Today, Wi-Fi is the lowest-cost, highest-performance internet connection available, and its impact only continues to expand. It is generally accepted that by 2020, more than 25 billion devices will be running on Wi-Fi networks.
However, this growing number of devices still runs on “islands of Wi-Fi,” as users move between hot spots operated from different restaurants, stores, hotels, coffee shops and other public locations. To access the network, each user enters a new set of credentials. In each location, they must be approved, pay for the service, or be denied. And, as the number of Wi-Fi networks grows, so do the different types of authentication requirements.
Now, imagine a world where those “islands” no longer exist. Instead, consumers are automatically and securely signed on with the same set of credentials wherever they go – throughout the globe. It doesn’t matter what Wi-Fi network they use; they are recognized, verified and connected.
The good news is that the infrastructure already exists in the marketplace to enable this capability.
Introducing Federated identity management
Federated identity management (FIM) is a system in which applications and organizations rely on a common “federated” (information sharing) authority to manage the identity of each user. This form of access is now possible due to advances made in Microsoft Office 365, Google Docs, Facebook and other environments. Many users are already familiar with the signin process for various apps using their Facebook or Twitter identity. In a similar fashion, a “federated” login is now simplified and secured, allowing consumers to auto-connect to any public Wi-Fi network with the same credentials as long as all its applications trust the federated authority.
In this type of environment, users no longer need to worry about being compromised by connecting to many different Wi-Fi networks. Single sign-on systems were first launched through Microsoft’s Office 365 application as part of their educational laptop offering. Now they can be used by any consumer, based on social media or personally selected credentials.
Creating a seamless user experience
As a result, users enjoy a far more seamless onboarding experience. They are able to sign on immediately to the Wi-Fi network wherever they go – once they complete the first signon using their federated login credentials. In the case of a very questionable access request, they may need to respond to a second factor authentication request to validate their identity. However, with user data securely stored in a central trusted authority location, access is almost always granted immediately.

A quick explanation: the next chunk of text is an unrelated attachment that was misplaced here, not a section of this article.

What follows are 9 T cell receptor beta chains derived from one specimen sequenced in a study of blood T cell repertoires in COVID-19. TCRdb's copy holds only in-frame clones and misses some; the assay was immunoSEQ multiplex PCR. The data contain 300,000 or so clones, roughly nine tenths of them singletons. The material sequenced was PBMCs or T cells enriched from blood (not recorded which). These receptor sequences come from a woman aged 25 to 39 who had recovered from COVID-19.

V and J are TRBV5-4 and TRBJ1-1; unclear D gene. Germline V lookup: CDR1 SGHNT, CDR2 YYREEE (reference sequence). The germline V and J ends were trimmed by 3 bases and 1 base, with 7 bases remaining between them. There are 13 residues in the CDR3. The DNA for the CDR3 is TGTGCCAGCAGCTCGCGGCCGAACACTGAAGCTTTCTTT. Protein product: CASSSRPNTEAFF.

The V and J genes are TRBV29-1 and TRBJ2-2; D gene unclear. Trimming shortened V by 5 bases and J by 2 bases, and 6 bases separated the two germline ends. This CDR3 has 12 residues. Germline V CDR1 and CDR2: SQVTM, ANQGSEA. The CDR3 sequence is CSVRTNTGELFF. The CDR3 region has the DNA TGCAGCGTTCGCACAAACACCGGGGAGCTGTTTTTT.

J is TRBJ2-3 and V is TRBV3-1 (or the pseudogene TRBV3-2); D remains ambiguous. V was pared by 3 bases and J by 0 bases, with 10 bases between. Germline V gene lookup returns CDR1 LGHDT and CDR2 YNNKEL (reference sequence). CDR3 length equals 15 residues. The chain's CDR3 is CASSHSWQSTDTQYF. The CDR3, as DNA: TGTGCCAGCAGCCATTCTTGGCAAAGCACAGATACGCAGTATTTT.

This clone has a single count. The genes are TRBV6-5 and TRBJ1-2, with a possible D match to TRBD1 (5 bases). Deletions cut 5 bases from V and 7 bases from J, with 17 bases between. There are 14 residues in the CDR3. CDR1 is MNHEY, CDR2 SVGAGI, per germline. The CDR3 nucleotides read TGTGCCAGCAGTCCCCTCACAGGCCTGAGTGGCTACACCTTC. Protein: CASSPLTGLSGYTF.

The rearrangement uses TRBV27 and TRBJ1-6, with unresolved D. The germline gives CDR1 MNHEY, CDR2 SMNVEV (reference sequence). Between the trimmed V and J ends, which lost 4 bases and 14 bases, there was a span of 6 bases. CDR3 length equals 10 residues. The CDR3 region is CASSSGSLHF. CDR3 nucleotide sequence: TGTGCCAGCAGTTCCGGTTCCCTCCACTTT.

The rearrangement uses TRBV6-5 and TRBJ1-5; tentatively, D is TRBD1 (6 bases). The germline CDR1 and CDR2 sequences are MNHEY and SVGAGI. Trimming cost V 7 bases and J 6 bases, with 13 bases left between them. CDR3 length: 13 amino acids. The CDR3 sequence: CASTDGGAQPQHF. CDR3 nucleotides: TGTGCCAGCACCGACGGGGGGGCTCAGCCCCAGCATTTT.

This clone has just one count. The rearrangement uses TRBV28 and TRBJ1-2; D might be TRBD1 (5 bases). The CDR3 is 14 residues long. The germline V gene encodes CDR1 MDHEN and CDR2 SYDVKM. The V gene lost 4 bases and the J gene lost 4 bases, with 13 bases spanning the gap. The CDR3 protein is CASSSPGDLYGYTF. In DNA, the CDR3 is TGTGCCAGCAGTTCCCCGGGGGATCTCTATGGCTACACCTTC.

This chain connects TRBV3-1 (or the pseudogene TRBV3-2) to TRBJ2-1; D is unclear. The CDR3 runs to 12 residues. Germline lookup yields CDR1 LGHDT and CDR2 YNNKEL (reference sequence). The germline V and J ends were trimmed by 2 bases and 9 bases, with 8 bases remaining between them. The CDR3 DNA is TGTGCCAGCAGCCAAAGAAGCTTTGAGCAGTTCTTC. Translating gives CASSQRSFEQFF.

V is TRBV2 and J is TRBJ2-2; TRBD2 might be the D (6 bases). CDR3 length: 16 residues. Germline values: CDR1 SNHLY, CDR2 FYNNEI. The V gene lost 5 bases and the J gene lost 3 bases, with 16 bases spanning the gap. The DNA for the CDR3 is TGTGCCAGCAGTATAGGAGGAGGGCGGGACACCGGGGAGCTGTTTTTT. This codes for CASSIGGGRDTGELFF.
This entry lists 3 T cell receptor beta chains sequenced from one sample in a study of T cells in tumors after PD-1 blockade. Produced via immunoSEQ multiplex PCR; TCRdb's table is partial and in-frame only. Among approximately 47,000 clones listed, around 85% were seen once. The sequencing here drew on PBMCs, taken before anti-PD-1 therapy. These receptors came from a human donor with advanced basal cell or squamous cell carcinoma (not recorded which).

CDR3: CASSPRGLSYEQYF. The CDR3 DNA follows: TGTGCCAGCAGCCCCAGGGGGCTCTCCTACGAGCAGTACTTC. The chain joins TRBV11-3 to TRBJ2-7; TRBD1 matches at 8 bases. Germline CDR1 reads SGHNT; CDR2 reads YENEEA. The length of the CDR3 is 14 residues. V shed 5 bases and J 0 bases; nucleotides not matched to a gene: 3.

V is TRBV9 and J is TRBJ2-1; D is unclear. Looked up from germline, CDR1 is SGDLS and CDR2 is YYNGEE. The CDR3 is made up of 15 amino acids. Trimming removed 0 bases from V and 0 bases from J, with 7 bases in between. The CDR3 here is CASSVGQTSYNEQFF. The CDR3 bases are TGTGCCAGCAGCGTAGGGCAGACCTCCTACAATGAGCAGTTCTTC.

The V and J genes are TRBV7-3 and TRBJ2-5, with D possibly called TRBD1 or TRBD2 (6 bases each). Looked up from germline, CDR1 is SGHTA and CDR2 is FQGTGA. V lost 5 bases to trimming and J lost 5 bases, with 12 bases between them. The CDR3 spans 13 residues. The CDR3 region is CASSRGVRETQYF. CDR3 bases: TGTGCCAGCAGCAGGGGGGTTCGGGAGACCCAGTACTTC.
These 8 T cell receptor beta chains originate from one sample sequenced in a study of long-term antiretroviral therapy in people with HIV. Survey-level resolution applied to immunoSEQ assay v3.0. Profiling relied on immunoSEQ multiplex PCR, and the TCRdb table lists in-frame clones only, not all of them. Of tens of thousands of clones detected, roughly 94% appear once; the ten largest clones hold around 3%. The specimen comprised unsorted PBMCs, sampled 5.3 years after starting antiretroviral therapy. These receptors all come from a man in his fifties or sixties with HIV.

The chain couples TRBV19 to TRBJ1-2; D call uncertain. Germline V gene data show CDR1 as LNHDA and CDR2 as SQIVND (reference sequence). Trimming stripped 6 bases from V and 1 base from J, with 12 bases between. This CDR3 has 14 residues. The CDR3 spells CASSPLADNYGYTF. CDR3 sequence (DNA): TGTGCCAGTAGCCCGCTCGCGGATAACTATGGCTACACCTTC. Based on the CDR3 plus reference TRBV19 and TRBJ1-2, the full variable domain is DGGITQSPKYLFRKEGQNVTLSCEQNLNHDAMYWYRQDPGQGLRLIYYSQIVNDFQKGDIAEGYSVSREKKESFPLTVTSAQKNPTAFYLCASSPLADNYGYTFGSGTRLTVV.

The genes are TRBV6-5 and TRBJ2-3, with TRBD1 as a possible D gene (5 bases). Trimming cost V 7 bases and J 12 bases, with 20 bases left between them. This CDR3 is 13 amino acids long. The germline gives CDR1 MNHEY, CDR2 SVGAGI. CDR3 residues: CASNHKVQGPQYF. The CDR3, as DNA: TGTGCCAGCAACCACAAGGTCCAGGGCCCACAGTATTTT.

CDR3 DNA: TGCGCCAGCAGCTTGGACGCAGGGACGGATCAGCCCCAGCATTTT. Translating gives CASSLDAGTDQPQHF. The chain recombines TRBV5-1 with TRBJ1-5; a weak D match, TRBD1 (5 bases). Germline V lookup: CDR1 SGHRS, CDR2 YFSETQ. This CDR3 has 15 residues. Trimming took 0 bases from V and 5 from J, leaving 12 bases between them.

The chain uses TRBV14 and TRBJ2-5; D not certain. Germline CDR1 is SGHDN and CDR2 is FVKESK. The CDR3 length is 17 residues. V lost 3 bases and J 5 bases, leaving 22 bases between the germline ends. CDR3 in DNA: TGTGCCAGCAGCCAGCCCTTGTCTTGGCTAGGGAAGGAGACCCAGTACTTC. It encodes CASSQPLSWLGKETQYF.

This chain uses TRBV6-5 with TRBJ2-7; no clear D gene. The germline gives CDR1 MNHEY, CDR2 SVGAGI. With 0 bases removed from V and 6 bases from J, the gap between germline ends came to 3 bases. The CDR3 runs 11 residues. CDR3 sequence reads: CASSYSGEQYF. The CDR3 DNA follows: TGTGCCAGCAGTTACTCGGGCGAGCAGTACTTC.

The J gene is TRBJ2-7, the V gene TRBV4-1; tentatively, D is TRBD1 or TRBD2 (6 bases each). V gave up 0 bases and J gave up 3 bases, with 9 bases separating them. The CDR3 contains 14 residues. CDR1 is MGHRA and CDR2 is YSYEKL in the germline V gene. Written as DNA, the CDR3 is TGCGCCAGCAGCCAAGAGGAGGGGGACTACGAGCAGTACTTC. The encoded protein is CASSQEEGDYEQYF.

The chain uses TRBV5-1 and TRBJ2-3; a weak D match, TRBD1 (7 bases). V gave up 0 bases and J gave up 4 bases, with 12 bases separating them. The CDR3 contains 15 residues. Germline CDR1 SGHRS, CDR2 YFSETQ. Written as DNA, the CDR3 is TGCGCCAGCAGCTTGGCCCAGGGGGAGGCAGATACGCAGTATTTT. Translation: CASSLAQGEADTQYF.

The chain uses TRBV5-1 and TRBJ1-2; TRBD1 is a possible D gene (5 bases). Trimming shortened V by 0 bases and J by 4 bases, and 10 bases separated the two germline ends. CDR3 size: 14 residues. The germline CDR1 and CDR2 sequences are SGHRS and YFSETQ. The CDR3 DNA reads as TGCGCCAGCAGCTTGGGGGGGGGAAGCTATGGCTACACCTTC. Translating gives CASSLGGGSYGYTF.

Until recently, most apps were not powerful enough to make a secure credential integration a success. However, more and more Wi-Fi vendors are partnering with cloud providers like Microsoft Azure and Google to scale. Based on these powerful partnership, a single sign-on into Azure, for example, will also put the user right onto the network and provide immediate access to multiple applications such as Box, Aha!, Salesforce, and other important business apps. Clearly, federated identify requires strong security policies for enterprises. However, new regulation is not required, since no PIN data is stored by the authentication services, only a username and password.
New access to consumer analytics
The Wi-Fi network operator also benefits from FIM on a number of different levels. Obviously, enabling secure, easy access to the internet supports better customer satisfaction and lowers network maintenance and management costs. The simpler infrastructure no longer needs network-specific authentication systems or captive portals.
Additionally, there are other new opportunities here. Companies increasingly want to be able to gather more analytics about their users. The use of federated social media credentials can provide high quality data on the user’s location, demographics, email address, social handle, schedule and other information about consumers who choose to opt in. Obviously, not every customer will do so, but Millenial and Gen Z consumers are increasingly open about sharing their personal data. For example, a Mintel study shows that if they receive special offers, at least 60 percent of Millenials will agree to share their personal data. Other forward-looking benefits of surround headless device users, devices such as wearables that comprise the IoT.
Based on these analytics, operators can tailor marketing campaigns, discounts and other types of promotions to each customer. For example, a coffee shop may offer airline travelers a coupon for stopping by at each travel stop. Hotels can target guests with the offer to upsell services, a special tour, or a free drink at the bar. Retailers may send out an offer for an associate to assist a shopper, a coupon for a special product, or an invitation to visit a new merchandising area.
Implementing the federated authority
Although secure federated access APIs are already in the market, implementation of federated authority is still a work in progress. A coordinated effort such as the Wi-Fi Alliance or the IEEE could make this a standard element of Wi-Fi networks across multiple vendors within 12-18 months.
So far, wireless providers do not communicate with each other trustingly enough to share federated identities and enable true worldwide access. However, it is not a new idea – today’s telecoms have been accepting the same global, numerical identity for users, regardless of location, for years. In the long term, the most likely solution is creation of a “super aggregator,” a non-profit, third-party organization (similar to the Internet Corporation for Assigned Names and Numbers, or ICANN), to unite the federated data of all wireless organizations into a single trusted source.